The conversations around talent strategy and talent management are commonplace in organizations across the world. Their frequency has increased in recent times, especially after the pandemic hit. Most of these conversations or discussions have a few common faces in attendance – there are representatives from the management in addition to the HR manager. The focus of those discussions is for the HR manager or talent leader, as they are often referred to, to put across their talent agenda for the organization in front of the leadership and chalk out a talent strategy or plan about how they will reach there.
However, it becomes a tough job for even the most experienced of HR managers to convince the leadership about their objective and the way they are going to get there when they don’t have the most important parts of the talent management puzzle properly pieced together. If they can’t answer the whats, hows, and whys of the leadership, the support from the CEO or other executive will start to fade away gradually. That will not only result in the failure of the talent strategy and objectives but also the replacement of the HR leader.
It is very important for HR leaders to take the questions coming from the CEO very seriously. The CEO is focussed on the overall growth of the company as well as the success of all the processes, including talent management. When all the processes are streamlined, the chances that the talent strategy or for that matter any other would fail are very slim. The questions that HR leaders are thrown at by the CEO are all very smart questions that are central to the good interests of the organization. And if they don’t get good enough answers for those questions, they are well within their right to ask HR leaders to devise a better talent strategy that is worth investing in.
Most of the HR teams aren’t able to tackle those questions due to two reasons – they aren’t capable enough to come up with the right answers or their answers are ambiguous. This is why the need of the hour for HR leaders is to have a framework in place that will help them in explaining to CEOs and other leaders of their organizations what they are doing, what they are going to do in the future, the reasons behind doing those things, and how everything will combine together to give the desired talent outcomes.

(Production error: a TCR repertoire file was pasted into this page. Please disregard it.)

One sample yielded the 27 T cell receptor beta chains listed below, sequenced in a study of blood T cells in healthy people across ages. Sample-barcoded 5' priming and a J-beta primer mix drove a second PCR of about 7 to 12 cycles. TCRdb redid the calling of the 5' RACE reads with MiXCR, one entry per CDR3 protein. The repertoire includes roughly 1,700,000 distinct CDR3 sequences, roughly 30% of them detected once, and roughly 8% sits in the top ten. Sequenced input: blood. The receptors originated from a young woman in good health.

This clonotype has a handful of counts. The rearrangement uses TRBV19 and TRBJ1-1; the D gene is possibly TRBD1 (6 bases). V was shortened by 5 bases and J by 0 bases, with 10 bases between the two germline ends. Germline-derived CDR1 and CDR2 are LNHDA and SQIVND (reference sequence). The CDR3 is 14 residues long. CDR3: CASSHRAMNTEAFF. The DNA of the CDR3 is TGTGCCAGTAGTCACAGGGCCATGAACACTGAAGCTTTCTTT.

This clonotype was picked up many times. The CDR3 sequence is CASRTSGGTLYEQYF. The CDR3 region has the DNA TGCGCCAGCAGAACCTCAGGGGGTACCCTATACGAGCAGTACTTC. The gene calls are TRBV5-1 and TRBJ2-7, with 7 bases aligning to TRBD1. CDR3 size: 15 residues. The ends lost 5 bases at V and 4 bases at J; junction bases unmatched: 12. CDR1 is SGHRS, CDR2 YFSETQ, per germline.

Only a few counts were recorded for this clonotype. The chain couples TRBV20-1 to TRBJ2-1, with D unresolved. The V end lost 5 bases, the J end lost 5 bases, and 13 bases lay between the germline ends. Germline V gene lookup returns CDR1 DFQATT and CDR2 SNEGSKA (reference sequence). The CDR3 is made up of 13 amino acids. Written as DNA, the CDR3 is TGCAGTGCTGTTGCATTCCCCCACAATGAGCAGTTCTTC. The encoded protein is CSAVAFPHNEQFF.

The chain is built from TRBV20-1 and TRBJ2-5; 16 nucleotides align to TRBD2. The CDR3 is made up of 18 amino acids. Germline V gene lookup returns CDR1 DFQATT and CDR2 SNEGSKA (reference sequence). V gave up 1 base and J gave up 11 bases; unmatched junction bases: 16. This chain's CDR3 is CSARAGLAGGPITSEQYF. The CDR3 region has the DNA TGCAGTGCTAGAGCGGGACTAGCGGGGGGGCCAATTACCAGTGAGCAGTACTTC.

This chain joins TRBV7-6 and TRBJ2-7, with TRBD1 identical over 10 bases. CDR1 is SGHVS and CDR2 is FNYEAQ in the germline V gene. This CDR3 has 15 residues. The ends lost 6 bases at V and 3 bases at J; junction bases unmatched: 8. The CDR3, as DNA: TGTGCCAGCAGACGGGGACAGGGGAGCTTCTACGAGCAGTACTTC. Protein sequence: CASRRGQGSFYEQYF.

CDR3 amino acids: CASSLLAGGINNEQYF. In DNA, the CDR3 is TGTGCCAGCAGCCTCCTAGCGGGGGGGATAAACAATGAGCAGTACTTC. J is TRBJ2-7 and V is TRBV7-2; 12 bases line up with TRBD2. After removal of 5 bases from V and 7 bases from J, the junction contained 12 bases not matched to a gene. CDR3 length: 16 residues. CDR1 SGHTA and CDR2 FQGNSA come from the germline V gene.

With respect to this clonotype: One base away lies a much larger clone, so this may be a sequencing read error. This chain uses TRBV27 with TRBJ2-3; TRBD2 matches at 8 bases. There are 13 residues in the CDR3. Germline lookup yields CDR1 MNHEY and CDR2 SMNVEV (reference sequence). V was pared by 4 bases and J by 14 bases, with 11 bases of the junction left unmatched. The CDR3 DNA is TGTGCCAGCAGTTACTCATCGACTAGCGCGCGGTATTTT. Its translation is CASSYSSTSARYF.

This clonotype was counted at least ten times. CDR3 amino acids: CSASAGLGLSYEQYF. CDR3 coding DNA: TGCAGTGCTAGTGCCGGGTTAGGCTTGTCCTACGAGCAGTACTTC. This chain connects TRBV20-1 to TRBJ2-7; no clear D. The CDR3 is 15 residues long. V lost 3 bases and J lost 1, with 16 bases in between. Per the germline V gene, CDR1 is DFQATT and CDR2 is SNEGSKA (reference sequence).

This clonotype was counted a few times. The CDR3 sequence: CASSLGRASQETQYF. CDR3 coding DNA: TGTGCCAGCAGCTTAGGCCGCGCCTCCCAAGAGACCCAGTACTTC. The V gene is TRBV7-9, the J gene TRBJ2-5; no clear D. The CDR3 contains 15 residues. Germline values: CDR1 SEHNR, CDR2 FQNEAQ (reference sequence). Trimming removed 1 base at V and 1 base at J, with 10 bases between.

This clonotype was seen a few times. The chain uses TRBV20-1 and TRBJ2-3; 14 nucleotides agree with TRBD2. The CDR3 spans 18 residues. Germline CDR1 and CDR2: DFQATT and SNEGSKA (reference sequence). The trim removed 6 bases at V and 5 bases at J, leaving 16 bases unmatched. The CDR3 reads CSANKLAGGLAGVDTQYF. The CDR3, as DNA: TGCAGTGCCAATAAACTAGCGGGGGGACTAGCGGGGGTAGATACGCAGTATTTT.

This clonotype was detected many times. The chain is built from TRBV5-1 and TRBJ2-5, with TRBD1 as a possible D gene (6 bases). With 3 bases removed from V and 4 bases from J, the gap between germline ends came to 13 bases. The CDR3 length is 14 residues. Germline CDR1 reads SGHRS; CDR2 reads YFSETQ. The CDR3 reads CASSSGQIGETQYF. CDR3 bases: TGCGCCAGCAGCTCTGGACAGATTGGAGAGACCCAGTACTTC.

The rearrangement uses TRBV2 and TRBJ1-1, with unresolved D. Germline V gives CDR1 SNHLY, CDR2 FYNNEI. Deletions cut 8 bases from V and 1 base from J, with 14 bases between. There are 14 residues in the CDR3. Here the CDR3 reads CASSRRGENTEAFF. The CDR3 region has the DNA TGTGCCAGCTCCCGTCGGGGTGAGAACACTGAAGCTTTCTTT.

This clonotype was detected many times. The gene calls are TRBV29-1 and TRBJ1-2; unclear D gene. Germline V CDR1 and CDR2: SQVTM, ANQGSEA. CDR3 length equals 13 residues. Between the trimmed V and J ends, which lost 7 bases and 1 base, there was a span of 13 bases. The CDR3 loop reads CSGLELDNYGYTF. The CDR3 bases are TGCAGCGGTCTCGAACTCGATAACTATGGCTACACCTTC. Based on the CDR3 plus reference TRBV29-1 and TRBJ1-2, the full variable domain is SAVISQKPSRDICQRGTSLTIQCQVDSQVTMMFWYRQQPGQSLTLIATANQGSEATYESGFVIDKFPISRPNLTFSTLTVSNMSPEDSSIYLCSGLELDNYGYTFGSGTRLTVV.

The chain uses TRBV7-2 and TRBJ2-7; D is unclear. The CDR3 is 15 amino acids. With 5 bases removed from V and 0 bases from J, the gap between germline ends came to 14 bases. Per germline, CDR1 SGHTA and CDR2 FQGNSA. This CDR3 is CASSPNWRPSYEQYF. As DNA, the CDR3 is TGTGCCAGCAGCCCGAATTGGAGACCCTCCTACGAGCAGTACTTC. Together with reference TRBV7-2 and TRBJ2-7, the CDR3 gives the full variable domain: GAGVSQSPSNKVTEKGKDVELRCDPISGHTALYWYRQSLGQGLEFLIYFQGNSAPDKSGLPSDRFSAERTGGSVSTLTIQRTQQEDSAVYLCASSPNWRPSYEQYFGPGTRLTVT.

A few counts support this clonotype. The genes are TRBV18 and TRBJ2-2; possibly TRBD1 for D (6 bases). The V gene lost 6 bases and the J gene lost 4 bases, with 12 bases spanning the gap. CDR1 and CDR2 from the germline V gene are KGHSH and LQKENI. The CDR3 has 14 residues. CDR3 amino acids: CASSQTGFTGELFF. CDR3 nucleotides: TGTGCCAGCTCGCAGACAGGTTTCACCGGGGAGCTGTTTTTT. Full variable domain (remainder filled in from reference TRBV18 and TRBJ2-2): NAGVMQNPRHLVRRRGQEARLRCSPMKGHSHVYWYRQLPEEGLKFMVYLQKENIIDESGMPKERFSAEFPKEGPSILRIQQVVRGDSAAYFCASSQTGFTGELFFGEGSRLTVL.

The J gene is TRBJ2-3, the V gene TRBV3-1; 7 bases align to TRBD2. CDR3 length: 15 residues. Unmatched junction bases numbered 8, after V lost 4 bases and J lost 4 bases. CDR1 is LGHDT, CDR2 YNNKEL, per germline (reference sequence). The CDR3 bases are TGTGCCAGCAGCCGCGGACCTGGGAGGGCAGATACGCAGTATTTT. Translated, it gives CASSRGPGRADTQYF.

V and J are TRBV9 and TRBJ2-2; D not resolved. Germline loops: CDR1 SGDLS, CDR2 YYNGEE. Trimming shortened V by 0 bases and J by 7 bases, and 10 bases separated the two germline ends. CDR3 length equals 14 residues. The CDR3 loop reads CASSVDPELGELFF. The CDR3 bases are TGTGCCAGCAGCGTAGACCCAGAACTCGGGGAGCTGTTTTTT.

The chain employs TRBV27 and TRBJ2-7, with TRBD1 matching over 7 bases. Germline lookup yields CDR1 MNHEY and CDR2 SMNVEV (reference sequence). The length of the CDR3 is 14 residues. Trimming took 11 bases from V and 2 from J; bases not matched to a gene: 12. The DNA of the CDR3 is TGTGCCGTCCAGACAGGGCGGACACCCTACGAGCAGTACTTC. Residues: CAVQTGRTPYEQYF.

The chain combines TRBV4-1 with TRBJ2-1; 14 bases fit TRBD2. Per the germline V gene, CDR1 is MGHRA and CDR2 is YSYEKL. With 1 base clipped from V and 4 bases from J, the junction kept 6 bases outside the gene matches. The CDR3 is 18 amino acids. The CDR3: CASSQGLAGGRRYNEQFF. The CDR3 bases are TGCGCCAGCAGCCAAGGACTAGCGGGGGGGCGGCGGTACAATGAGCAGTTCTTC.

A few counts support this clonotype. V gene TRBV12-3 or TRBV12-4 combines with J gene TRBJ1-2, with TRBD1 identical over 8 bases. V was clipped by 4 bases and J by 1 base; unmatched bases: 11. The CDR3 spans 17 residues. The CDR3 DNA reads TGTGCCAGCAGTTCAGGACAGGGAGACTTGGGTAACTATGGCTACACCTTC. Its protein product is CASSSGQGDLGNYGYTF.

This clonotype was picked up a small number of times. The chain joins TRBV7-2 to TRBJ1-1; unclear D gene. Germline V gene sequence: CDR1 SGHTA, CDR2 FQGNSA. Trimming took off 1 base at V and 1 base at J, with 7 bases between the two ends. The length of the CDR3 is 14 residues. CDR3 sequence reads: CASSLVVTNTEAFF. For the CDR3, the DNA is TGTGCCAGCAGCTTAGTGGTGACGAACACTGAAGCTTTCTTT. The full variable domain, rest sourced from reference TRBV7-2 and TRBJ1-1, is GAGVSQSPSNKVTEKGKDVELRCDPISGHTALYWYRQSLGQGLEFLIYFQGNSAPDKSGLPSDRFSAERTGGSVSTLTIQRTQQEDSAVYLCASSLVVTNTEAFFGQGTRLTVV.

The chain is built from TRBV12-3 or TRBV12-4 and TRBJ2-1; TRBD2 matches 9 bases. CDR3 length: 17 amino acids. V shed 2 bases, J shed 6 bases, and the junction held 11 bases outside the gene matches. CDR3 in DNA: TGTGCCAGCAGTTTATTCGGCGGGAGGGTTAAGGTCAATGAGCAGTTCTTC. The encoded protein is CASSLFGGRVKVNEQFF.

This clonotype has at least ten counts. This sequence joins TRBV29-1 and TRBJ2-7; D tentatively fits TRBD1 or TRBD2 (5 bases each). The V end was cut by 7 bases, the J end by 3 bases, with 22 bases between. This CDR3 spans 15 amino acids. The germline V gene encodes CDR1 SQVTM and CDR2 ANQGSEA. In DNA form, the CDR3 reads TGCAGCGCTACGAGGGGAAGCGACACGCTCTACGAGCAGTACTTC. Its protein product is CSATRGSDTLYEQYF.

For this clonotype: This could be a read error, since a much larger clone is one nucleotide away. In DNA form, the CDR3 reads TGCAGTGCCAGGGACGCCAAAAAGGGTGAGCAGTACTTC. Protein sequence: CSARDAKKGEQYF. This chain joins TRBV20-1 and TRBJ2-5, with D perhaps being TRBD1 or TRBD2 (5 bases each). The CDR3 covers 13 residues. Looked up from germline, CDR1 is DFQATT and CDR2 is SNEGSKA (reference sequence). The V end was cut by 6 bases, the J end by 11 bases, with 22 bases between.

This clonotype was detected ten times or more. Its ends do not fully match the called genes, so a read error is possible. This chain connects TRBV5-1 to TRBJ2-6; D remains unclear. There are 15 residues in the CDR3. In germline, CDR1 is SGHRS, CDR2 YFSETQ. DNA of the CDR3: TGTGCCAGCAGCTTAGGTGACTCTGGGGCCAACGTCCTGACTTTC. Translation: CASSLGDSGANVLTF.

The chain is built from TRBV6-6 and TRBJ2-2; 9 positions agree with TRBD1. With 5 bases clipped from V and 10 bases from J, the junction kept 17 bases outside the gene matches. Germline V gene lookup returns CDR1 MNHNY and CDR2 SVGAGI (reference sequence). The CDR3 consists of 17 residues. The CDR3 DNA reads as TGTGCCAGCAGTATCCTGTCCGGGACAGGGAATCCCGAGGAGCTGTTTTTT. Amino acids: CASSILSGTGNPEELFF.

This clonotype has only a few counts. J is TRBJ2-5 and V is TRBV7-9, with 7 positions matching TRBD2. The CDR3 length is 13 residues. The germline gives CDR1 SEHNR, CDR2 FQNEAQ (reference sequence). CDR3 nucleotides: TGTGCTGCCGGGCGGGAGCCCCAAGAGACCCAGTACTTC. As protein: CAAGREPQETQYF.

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With this framework, HR teams will be better equipped to answer the questions raised by their CEO.
Here are three key questions that CEOs ask their HR leaders on talent strategy:
What capabilities can help us win more?
When they have the talent management framework in place, HR will have to waste little time and energy to answer this question. The answer to this question is quite simple. An organization needs both functional and leadership capabilities to put their talent strategy on track. There can only be a few leadership capabilities that will be specific for different organizations. And those capabilities will help in driving the overall performance of the organization. But the role of the HR team doesn’t stop here. They need to work with the CEO and other leaders of the company to determine all the leadership capabilities and ensure that these are a part of all the people processes they design, handle and roll out.
The leadership capabilities that an organization needs to look for in talent should be based on their objectives in the short-term, maybe in the coming 4-5 years. Once these capabilities are identified and mutually agreed upon by HR and company leaders, it is now the responsibility of the HR team to align their talent strategy around reinforcing those. So, whether it is talent hiring, development, compensation, or any other thing, everything has to be done keeping those capabilities at the forefront.
How to build a bench of performers?
First of all, the HR leaders have to be optimistic about their own capabilities of delivering high-performing talent to the organization. And it is not just about delivering talent, the quantity is as important. If they are not able to deliver the required number of high-quality performers to their organization, they aren’t doing their jobs well. Building a bench of high-performing talent requires identifying capabilities and skills and then coaching talent in those. Cutting corners when it comes to talent coaching and development does more harm than good to an organization.
HR leaders also need to make the CEO understand that identifying talent development goals and coaching employees to meet those goals are tasks that have very little to do with administration. It instead is a part of a talent strategy that needs to be executed properly for it to deliver the desired outcomes. And to ensure that an organization can build a strong bench of performers, HR teams have to follow a talent production process that is similar to the production process of products/services. So, it should be able to help HR teams to develop talent into high performing employees without consuming too much time.
What’s the talent management plan for the future?
In the answer to this question, the HR team needs to talk about deliverables that they are going to work on in the coming years. There needs to be a complete roadmap that they can share with the CEO to make them understand how they are going to get there. These deliverables should be three most important priorities in the business strategy that can’t be delayed any further for the company’s growth and success. They need to explain in very clear terms to the executive team about the role that talent will have in working in those priorities. The ultimate objective is to make the leadership understand the role of talent in future success.
Reference: The CEO’s Three Questions About Talent | The Talent Strategy Group | Marc Effron | September 29, 2021
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